The association of neighborhood-level mass incarceration and psychological distress: An analysis of the Life-course Influences on Fetal Environment (LIFE) study

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The Ohio State University

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Background: Psychological distress is an important health problem because of the associated difficulties in social and occupational functioning. Psychological distress, measured by the K-6 Kessler Scale, may be higher among people who live in areas most affected by mass incarceration due to the increased stress that is associated with an overpoliced, under-resourced neighborhood. We examined the relationship between zip-code level incarceration rates and psychological distress in African American women from a Detroit metropolitan area sample. Methods: We used data from the Life-course Influences on Fetal Environment (LIFE) study, which surveyed a sample of African American women who had just given birth. We dichotomized the scores on the K-6 assessment into mild-to-moderate distress (scores from 6 to 12) and serious psychological distress (13 to 30). Log binomial regression was used to estimate the prevalence ratio and 95% confidence interval for the association between zip-code level incarceration rate and level of psychological distress. Results: The mean age of the total sample was approximately 27 years old. The median yearly family income was between 30,000 U.S. dollars - 34,999 U.S. dollars and the median years of education was 14 years. The median K6 score was 13, which corresponds with the cut-off for serious psychological distress. Psychological distress, as measured by the K-6 Scale, was not associated with zip code-level incarceration rate among the sample in the analysis. Conclusion: The findings do not support an association between zip code prison admission rates and serious psychological distress scores. Further research may be needed to determine the confounding effect of personal/family experiences of incarceration. Another suggestion for additional research includes using a sample with representative rates of diagnosed mental illness.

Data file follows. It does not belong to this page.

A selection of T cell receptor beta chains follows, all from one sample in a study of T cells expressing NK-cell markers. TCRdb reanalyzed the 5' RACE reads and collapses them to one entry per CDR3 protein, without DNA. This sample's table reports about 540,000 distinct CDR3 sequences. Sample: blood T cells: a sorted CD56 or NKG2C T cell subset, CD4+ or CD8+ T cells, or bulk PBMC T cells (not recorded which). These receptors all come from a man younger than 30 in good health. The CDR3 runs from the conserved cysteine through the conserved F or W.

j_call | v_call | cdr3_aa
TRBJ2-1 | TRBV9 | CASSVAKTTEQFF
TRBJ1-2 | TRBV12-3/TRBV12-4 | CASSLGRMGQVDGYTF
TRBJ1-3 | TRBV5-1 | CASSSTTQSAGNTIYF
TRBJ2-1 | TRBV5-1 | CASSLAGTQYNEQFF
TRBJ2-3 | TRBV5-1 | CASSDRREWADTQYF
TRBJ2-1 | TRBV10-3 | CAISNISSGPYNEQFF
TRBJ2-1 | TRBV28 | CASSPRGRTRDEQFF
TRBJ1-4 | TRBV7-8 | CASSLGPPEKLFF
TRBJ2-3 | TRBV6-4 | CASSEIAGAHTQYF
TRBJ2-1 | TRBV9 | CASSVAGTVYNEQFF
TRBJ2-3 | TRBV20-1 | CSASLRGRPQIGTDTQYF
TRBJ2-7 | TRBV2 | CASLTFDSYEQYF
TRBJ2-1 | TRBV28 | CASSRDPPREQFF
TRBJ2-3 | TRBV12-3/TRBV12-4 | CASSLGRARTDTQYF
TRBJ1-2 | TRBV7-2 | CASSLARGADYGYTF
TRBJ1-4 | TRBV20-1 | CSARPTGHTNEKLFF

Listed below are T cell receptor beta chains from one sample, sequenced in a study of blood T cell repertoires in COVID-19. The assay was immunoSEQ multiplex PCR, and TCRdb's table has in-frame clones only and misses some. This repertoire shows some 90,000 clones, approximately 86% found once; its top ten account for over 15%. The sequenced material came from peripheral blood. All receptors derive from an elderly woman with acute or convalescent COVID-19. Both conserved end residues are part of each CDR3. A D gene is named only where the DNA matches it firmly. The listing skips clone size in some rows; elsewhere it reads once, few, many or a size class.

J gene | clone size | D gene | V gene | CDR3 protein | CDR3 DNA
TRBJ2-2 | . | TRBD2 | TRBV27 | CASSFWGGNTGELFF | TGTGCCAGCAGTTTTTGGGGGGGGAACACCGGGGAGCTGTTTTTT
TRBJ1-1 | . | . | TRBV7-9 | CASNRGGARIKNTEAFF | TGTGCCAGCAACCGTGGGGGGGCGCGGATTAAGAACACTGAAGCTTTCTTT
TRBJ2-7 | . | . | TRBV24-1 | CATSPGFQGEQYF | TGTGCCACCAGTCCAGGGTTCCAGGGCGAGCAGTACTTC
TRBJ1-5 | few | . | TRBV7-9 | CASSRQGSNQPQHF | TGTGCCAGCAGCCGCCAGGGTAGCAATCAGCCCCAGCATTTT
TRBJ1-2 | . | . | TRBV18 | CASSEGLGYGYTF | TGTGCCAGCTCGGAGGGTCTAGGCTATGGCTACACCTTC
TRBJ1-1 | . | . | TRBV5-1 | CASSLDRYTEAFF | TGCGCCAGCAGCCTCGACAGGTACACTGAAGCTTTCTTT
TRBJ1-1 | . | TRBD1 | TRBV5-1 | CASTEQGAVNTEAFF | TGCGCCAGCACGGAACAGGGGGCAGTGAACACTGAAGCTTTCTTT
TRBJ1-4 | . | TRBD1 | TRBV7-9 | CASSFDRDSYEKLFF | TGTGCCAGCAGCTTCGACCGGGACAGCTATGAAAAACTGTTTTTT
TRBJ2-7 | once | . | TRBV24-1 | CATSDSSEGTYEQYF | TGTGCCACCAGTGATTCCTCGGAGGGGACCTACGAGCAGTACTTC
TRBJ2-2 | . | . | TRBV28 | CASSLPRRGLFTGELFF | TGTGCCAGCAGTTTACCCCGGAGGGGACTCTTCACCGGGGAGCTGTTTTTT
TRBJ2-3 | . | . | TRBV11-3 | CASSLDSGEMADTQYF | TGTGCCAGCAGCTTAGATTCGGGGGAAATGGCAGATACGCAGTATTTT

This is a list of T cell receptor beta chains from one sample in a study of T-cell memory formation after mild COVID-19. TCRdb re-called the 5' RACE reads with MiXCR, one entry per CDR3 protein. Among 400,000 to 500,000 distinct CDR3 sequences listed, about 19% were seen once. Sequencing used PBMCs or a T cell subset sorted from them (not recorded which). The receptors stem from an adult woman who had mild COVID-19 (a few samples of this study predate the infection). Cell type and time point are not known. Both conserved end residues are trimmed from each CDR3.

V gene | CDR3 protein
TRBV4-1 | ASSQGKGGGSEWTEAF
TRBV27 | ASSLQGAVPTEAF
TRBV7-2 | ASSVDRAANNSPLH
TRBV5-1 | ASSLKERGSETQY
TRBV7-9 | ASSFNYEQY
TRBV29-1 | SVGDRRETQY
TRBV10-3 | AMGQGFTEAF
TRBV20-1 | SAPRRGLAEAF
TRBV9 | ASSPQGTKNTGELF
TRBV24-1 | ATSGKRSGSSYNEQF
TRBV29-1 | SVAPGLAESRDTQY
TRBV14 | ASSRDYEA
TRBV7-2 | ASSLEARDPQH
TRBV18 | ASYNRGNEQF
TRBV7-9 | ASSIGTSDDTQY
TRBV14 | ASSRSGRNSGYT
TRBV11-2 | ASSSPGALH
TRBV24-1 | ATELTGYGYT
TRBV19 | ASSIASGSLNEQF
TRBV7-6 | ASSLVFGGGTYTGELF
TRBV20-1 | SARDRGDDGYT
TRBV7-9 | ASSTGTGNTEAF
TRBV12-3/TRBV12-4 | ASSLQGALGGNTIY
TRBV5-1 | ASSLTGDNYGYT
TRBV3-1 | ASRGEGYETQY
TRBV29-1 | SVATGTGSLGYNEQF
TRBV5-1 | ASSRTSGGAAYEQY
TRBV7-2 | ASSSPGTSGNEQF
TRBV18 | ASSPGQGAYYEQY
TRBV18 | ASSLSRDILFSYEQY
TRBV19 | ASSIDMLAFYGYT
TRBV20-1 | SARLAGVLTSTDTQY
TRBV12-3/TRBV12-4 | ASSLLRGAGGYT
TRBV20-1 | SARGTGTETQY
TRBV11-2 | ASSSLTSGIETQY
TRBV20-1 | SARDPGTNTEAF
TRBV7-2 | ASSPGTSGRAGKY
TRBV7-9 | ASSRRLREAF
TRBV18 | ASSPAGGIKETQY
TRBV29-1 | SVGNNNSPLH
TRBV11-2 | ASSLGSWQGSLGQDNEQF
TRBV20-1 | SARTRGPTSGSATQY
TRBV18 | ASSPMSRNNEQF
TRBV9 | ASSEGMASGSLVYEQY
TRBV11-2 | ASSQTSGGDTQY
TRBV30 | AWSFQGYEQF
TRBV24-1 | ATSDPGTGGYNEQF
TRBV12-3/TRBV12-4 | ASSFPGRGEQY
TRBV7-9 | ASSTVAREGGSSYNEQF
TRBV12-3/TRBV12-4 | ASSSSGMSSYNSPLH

psychological distress, mass incarceration, LIFE study, health disparities